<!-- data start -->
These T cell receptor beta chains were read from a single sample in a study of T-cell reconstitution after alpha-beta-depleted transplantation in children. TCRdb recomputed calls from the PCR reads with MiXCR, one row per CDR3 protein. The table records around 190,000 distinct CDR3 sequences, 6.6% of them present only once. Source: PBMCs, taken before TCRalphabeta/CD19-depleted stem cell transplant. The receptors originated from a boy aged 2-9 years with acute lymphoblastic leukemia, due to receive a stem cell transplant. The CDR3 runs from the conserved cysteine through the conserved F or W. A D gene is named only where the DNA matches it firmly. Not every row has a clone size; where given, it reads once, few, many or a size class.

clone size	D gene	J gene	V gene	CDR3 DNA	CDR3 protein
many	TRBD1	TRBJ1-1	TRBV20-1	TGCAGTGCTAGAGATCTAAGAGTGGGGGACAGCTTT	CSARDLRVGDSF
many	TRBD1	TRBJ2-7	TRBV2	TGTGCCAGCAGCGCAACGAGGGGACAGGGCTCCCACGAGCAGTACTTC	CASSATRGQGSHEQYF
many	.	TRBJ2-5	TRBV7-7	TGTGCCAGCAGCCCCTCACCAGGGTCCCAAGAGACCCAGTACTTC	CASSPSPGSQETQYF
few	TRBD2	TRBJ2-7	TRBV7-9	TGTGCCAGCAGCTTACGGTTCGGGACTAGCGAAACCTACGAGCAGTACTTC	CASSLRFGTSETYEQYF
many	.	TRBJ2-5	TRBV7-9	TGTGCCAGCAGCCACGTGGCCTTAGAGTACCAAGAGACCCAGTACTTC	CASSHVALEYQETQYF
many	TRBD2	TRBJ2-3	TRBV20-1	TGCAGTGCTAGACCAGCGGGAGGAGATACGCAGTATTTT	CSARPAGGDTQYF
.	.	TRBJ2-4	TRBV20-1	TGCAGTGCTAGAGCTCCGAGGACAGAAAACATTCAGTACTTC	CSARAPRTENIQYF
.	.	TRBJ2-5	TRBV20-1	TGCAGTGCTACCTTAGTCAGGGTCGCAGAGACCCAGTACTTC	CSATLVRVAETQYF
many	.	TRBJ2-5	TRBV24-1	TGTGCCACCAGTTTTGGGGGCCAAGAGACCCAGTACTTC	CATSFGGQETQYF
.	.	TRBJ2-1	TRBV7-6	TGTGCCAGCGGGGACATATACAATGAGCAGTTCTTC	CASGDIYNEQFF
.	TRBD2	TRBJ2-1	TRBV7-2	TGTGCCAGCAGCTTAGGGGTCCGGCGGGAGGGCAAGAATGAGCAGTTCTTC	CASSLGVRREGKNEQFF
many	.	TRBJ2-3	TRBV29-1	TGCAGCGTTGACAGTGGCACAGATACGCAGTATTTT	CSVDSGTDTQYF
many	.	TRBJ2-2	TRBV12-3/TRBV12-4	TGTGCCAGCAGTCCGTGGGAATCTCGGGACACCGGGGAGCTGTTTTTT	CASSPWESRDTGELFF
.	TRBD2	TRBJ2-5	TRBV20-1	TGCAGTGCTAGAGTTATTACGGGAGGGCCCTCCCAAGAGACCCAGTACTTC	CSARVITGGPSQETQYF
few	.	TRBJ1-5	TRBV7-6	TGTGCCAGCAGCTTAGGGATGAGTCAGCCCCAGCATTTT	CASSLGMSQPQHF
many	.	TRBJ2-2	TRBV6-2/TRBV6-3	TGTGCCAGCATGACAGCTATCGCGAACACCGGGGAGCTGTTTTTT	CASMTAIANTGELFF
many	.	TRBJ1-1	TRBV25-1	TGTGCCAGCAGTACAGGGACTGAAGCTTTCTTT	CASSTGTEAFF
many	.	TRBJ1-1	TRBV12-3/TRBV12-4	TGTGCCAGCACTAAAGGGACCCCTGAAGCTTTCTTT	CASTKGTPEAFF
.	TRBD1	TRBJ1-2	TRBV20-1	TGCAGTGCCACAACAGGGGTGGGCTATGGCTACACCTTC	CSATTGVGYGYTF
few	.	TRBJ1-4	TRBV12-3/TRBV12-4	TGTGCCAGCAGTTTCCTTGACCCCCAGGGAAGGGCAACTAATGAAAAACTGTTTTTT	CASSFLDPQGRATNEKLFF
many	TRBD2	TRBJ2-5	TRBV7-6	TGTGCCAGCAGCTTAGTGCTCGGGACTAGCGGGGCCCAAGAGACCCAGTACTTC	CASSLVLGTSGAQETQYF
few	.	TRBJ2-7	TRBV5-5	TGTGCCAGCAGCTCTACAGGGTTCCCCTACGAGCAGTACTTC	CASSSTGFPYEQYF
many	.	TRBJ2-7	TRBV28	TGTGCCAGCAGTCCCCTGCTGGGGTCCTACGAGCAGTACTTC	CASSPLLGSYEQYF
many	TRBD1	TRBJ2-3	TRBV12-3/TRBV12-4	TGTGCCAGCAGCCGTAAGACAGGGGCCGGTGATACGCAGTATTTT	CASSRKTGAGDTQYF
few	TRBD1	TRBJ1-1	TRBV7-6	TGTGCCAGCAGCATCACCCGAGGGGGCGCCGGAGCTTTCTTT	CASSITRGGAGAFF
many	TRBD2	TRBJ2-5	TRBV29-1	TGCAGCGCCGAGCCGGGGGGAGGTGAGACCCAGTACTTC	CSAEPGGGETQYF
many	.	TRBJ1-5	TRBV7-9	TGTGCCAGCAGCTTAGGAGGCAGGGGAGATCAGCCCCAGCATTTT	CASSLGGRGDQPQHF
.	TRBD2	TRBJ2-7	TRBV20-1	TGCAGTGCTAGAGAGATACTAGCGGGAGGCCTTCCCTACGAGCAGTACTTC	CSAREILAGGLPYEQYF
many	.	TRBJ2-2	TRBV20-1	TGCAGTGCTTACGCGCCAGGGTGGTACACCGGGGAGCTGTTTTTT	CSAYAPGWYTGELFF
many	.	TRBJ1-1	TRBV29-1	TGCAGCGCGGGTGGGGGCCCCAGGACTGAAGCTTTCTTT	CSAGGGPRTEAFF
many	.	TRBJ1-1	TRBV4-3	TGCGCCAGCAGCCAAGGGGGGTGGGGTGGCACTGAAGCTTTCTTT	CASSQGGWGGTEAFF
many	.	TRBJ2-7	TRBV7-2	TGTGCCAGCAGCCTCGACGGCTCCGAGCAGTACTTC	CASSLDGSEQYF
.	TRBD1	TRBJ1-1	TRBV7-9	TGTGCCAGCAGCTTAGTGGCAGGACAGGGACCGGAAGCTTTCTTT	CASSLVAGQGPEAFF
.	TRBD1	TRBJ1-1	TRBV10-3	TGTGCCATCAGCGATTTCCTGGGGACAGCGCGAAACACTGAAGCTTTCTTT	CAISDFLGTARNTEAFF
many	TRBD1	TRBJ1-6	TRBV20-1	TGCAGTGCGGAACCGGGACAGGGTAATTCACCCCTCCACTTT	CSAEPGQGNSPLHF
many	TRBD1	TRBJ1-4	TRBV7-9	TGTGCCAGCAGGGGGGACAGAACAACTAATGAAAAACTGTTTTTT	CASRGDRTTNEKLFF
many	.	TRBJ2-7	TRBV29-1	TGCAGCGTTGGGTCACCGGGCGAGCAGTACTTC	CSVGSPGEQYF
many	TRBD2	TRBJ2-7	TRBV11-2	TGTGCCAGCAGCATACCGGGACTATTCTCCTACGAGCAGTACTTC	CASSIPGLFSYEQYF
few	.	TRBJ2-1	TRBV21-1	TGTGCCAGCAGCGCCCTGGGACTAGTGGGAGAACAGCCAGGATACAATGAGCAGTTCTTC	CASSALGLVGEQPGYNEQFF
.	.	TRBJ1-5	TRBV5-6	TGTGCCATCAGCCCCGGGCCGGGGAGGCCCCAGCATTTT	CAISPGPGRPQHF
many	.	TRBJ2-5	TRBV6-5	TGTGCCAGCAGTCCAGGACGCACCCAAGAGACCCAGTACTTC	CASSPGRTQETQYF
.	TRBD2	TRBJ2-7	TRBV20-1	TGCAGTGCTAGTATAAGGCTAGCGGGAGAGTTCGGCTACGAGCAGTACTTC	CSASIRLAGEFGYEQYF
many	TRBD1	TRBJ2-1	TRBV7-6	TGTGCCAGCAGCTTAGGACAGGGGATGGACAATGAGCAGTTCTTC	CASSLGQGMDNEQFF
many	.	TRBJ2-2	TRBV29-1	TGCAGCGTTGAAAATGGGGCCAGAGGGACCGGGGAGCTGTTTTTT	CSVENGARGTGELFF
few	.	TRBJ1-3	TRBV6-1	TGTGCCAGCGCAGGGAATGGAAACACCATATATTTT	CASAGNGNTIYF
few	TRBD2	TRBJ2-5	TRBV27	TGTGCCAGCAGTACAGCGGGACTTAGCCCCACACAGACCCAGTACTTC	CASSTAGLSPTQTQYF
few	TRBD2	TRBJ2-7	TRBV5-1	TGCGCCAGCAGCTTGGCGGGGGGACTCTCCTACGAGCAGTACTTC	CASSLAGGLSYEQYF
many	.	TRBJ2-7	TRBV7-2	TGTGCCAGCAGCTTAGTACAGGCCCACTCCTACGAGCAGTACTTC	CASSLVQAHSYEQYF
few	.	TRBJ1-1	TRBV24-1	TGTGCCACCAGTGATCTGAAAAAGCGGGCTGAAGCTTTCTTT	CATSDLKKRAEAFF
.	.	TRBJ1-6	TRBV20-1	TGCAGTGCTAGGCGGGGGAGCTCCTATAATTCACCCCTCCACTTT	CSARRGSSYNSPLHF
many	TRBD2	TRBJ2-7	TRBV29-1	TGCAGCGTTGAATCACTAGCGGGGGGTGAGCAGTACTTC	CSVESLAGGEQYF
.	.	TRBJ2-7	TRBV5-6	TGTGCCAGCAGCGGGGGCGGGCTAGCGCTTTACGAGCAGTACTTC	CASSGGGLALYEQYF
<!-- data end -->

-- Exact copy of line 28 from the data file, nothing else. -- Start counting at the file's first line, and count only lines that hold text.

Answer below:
many	TRBD2	TRBJ2-5	TRBV29-1	TGCAGCGCCGAGCCGGGGGGAGGTGAGACCCAGTACTTC	CSAEPGGGETQYF